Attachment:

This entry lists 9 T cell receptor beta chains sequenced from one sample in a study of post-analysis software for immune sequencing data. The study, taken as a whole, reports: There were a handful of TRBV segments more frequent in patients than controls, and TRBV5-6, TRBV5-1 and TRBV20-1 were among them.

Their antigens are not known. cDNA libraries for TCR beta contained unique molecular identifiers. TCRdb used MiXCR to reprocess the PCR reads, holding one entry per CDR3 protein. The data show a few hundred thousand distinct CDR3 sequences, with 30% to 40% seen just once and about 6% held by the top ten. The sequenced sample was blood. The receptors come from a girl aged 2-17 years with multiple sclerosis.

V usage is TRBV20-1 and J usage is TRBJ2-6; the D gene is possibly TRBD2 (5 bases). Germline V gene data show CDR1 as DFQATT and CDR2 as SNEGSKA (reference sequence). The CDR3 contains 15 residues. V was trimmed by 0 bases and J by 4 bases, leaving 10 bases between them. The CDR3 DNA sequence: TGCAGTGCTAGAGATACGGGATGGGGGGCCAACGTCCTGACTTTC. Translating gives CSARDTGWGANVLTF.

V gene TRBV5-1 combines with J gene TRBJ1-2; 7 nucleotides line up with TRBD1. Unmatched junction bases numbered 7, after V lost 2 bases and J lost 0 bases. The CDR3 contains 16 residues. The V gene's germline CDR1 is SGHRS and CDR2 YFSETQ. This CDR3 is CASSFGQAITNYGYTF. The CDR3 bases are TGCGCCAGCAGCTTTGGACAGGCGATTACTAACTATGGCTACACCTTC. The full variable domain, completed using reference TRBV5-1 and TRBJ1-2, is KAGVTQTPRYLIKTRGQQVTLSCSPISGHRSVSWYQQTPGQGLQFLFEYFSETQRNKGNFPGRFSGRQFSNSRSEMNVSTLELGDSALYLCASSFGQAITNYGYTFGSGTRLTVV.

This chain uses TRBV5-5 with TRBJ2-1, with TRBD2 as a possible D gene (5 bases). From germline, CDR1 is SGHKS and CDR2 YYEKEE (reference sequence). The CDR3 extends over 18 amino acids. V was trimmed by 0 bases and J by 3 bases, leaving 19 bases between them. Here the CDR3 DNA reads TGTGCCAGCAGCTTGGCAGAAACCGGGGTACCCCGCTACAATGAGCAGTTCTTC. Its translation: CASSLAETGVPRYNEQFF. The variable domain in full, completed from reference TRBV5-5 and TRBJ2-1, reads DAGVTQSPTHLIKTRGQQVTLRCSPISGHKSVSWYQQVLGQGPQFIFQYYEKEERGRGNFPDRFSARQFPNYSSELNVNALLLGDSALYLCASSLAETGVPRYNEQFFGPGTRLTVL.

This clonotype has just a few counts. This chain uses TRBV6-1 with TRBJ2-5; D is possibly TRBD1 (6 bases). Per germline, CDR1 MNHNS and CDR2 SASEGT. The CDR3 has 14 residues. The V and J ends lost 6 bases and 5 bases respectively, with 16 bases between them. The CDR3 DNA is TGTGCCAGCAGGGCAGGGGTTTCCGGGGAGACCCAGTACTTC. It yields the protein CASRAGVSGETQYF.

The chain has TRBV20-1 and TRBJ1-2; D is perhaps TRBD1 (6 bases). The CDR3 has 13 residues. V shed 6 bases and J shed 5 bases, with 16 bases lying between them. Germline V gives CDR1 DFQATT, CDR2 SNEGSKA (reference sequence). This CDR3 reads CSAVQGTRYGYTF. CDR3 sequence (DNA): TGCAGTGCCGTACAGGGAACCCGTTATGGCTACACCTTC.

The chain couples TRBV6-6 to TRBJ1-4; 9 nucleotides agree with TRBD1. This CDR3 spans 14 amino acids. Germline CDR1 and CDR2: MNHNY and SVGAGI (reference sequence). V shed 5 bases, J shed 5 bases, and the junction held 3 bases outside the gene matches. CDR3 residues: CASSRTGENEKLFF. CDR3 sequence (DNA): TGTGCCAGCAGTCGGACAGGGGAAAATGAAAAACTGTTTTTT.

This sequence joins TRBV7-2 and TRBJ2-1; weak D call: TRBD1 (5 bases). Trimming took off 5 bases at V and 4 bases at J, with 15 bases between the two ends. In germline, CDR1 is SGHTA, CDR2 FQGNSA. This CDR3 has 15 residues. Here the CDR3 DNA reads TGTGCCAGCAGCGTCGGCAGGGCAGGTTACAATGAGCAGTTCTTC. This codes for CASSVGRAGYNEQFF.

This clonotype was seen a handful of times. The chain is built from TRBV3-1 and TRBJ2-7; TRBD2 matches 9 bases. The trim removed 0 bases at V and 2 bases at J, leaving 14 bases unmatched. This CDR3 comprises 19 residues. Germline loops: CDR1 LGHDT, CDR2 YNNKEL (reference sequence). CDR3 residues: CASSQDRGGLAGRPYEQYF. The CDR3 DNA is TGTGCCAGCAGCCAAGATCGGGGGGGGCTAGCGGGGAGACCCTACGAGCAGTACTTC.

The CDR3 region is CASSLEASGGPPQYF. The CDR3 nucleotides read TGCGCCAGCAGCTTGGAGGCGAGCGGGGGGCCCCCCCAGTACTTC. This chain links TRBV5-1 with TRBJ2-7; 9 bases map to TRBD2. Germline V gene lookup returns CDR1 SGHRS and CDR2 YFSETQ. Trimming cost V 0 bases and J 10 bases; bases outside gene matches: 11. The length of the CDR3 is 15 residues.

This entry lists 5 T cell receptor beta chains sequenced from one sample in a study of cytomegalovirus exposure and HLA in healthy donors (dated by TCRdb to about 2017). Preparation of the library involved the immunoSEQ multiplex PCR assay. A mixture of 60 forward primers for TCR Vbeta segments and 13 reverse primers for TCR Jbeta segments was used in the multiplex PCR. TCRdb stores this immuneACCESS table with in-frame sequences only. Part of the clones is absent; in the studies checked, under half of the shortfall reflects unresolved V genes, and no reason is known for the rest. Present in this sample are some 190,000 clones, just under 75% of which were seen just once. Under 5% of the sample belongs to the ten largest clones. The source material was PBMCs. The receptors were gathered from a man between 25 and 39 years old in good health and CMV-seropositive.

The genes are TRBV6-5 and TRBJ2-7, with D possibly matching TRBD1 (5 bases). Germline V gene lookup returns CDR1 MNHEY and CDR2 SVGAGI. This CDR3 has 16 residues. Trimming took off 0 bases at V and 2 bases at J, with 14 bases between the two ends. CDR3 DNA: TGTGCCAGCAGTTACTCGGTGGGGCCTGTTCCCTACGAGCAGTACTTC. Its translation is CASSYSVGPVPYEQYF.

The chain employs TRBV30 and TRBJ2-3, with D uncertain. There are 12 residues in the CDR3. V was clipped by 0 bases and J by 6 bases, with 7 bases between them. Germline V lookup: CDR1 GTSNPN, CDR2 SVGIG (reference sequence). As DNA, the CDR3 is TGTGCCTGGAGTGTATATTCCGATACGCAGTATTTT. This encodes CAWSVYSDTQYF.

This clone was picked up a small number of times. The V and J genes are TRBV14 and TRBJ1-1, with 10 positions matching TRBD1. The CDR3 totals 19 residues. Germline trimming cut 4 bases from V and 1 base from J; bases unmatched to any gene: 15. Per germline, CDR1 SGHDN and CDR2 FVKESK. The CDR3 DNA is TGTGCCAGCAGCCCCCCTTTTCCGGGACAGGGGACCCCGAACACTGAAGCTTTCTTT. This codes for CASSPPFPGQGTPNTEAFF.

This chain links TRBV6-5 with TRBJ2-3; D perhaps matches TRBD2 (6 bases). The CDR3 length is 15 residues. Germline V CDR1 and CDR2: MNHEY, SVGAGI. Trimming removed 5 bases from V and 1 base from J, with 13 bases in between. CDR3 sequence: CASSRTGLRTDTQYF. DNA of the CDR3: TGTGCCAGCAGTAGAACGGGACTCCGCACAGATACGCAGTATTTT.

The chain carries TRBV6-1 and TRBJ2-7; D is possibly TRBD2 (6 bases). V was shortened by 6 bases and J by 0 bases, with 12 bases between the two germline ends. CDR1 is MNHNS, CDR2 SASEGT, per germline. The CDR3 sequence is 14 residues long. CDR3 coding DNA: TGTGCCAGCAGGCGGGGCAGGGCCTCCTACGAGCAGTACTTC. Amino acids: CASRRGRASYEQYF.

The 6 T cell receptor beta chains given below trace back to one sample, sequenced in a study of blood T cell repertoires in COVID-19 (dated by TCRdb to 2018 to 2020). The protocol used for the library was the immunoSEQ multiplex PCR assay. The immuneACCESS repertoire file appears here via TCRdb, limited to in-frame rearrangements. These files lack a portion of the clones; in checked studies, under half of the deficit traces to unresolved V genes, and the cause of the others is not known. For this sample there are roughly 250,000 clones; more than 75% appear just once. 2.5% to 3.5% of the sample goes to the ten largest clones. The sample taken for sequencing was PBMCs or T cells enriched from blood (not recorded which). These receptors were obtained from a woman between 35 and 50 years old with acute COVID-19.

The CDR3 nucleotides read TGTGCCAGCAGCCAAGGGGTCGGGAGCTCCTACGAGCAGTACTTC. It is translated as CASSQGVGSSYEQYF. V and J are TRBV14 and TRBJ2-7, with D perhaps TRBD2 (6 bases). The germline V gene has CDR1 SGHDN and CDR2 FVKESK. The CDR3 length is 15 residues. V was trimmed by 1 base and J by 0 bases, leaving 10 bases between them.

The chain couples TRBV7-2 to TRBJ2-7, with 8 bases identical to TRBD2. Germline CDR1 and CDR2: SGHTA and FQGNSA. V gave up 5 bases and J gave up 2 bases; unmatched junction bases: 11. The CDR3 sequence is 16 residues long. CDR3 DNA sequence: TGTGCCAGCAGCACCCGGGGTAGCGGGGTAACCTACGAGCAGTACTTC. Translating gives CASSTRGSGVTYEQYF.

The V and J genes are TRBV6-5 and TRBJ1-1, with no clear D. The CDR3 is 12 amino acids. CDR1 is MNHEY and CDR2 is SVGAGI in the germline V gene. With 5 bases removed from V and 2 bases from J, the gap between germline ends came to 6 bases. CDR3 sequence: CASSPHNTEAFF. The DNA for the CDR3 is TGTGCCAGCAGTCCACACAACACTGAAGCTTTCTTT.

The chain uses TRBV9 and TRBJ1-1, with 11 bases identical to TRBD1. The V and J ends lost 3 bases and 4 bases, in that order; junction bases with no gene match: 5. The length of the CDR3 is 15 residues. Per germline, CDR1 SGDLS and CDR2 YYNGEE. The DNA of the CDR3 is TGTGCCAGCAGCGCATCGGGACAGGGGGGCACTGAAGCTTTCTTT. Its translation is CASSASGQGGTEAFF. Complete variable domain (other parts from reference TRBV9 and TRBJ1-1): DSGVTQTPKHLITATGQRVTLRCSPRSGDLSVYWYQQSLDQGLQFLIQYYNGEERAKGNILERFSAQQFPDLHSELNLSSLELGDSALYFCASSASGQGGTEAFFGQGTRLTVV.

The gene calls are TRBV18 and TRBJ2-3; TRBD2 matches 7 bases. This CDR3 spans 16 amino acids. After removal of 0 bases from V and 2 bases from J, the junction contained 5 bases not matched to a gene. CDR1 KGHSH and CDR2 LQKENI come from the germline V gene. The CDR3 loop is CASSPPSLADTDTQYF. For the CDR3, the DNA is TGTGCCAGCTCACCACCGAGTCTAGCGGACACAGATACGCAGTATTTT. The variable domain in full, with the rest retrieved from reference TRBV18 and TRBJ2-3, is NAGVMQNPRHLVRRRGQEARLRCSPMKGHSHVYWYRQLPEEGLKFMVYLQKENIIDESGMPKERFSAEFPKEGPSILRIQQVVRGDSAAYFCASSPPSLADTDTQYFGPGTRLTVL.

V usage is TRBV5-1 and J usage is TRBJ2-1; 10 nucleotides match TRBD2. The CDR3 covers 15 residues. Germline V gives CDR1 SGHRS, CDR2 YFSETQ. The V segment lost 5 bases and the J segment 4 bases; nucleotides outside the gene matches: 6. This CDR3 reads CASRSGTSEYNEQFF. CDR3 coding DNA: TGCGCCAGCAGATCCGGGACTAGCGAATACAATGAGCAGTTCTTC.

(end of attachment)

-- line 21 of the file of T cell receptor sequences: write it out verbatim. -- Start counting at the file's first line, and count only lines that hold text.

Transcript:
The V and J genes are TRBV6-5 and TRBJ1-1, with no clear D. The CDR3 is 12 amino acids. CDR1 is MNHEY and CDR2 is SVGAGI in the germline V gene. With 5 bases removed from V and 2 bases from J, the gap between germline ends came to 6 bases. CDR3 sequence: CASSPHNTEAFF. The DNA for the CDR3 is TGTGCCAGCAGTCCACACAACACTGAAGCTTTCTTT.